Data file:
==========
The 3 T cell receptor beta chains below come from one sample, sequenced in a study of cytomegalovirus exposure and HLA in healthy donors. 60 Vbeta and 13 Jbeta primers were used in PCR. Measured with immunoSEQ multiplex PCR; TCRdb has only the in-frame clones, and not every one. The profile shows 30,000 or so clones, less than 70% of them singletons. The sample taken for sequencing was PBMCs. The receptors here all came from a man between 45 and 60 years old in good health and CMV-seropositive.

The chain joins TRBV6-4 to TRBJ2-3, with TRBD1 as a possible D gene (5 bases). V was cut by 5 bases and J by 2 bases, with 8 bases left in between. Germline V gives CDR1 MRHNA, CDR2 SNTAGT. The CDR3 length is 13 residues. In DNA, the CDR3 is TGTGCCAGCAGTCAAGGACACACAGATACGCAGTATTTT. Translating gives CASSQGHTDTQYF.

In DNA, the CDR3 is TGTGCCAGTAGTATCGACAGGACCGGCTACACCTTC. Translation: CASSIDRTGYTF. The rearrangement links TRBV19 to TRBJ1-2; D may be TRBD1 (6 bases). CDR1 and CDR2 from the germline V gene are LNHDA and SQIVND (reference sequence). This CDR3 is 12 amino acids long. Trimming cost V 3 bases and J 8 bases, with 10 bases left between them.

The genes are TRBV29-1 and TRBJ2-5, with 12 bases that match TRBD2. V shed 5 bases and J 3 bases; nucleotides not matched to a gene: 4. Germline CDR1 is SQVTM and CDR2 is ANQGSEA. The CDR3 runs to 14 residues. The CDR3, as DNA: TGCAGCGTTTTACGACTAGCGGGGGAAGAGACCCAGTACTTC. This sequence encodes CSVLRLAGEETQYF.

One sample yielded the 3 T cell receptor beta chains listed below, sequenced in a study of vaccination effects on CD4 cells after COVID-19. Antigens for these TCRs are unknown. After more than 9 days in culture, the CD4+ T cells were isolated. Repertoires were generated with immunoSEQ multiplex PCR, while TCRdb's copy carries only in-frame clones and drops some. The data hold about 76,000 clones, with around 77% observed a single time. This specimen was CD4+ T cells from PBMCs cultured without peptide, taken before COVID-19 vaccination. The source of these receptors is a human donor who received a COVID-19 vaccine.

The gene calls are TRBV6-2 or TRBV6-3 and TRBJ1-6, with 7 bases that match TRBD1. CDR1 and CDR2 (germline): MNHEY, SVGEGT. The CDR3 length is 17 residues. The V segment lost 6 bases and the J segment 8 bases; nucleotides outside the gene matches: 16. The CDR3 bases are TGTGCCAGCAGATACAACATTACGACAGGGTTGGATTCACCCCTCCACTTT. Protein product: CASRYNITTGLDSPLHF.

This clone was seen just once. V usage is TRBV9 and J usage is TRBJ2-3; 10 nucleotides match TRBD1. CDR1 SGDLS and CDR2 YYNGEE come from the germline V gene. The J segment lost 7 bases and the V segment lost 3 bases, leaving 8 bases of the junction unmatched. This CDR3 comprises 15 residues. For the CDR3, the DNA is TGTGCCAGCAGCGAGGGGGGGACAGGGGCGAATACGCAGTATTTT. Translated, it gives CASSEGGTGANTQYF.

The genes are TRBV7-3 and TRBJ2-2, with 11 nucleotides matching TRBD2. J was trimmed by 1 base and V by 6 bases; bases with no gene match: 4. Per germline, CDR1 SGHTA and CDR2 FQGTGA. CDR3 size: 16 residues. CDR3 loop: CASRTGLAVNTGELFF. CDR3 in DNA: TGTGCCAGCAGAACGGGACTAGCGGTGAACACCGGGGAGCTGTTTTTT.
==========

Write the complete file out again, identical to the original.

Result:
The 3 T cell receptor beta chains below come from one sample, sequenced in a study of cytomegalovirus exposure and HLA in healthy donors. 60 Vbeta and 13 Jbeta primers were used in PCR. Measured with immunoSEQ multiplex PCR; TCRdb has only the in-frame clones, and not every one. The profile shows 30,000 or so clones, less than 70% of them singletons. The sample taken for sequencing was PBMCs. The receptors here all came from a man between 45 and 60 years old in good health and CMV-seropositive.

The chain joins TRBV6-4 to TRBJ2-3, with TRBD1 as a possible D gene (5 bases). V was cut by 5 bases and J by 2 bases, with 8 bases left in between. Germline V gives CDR1 MRHNA, CDR2 SNTAGT. The CDR3 length is 13 residues. In DNA, the CDR3 is TGTGCCAGCAGTCAAGGACACACAGATACGCAGTATTTT. Translating gives CASSQGHTDTQYF.

In DNA, the CDR3 is TGTGCCAGTAGTATCGACAGGACCGGCTACACCTTC. Translation: CASSIDRTGYTF. The rearrangement links TRBV19 to TRBJ1-2; D may be TRBD1 (6 bases). CDR1 and CDR2 from the germline V gene are LNHDA and SQIVND (reference sequence). This CDR3 is 12 amino acids long. Trimming cost V 3 bases and J 8 bases, with 10 bases left between them.

The genes are TRBV29-1 and TRBJ2-5, with 12 bases that match TRBD2. V shed 5 bases and J 3 bases; nucleotides not matched to a gene: 4. Germline CDR1 is SQVTM and CDR2 is ANQGSEA. The CDR3 runs to 14 residues. The CDR3, as DNA: TGCAGCGTTTTACGACTAGCGGGGGAAGAGACCCAGTACTTC. This sequence encodes CSVLRLAGEETQYF.

One sample yielded the 3 T cell receptor beta chains listed below, sequenced in a study of vaccination effects on CD4 cells after COVID-19. Antigens for these TCRs are unknown. After more than 9 days in culture, the CD4+ T cells were isolated. Repertoires were generated with immunoSEQ multiplex PCR, while TCRdb's copy carries only in-frame clones and drops some. The data hold about 76,000 clones, with around 77% observed a single time. This specimen was CD4+ T cells from PBMCs cultured without peptide, taken before COVID-19 vaccination. The source of these receptors is a human donor who received a COVID-19 vaccine.

The gene calls are TRBV6-2 or TRBV6-3 and TRBJ1-6, with 7 bases that match TRBD1. CDR1 and CDR2 (germline): MNHEY, SVGEGT. The CDR3 length is 17 residues. The V segment lost 6 bases and the J segment 8 bases; nucleotides outside the gene matches: 16. The CDR3 bases are TGTGCCAGCAGATACAACATTACGACAGGGTTGGATTCACCCCTCCACTTT. Protein product: CASRYNITTGLDSPLHF.

This clone was seen just once. V usage is TRBV9 and J usage is TRBJ2-3; 10 nucleotides match TRBD1. CDR1 SGDLS and CDR2 YYNGEE come from the germline V gene. The J segment lost 7 bases and the V segment lost 3 bases, leaving 8 bases of the junction unmatched. This CDR3 comprises 15 residues. For the CDR3, the DNA is TGTGCCAGCAGCGAGGGGGGGACAGGGGCGAATACGCAGTATTTT. Translated, it gives CASSEGGTGANTQYF.

The genes are TRBV7-3 and TRBJ2-2, with 11 nucleotides matching TRBD2. J was trimmed by 1 base and V by 6 bases; bases with no gene match: 4. Per germline, CDR1 SGHTA and CDR2 FQGTGA. CDR3 size: 16 residues. CDR3 loop: CASRTGLAVNTGELFF. CDR3 in DNA: TGTGCCAGCAGAACGGGACTAGCGGTGAACACCGGGGAGCTGTTTTTT.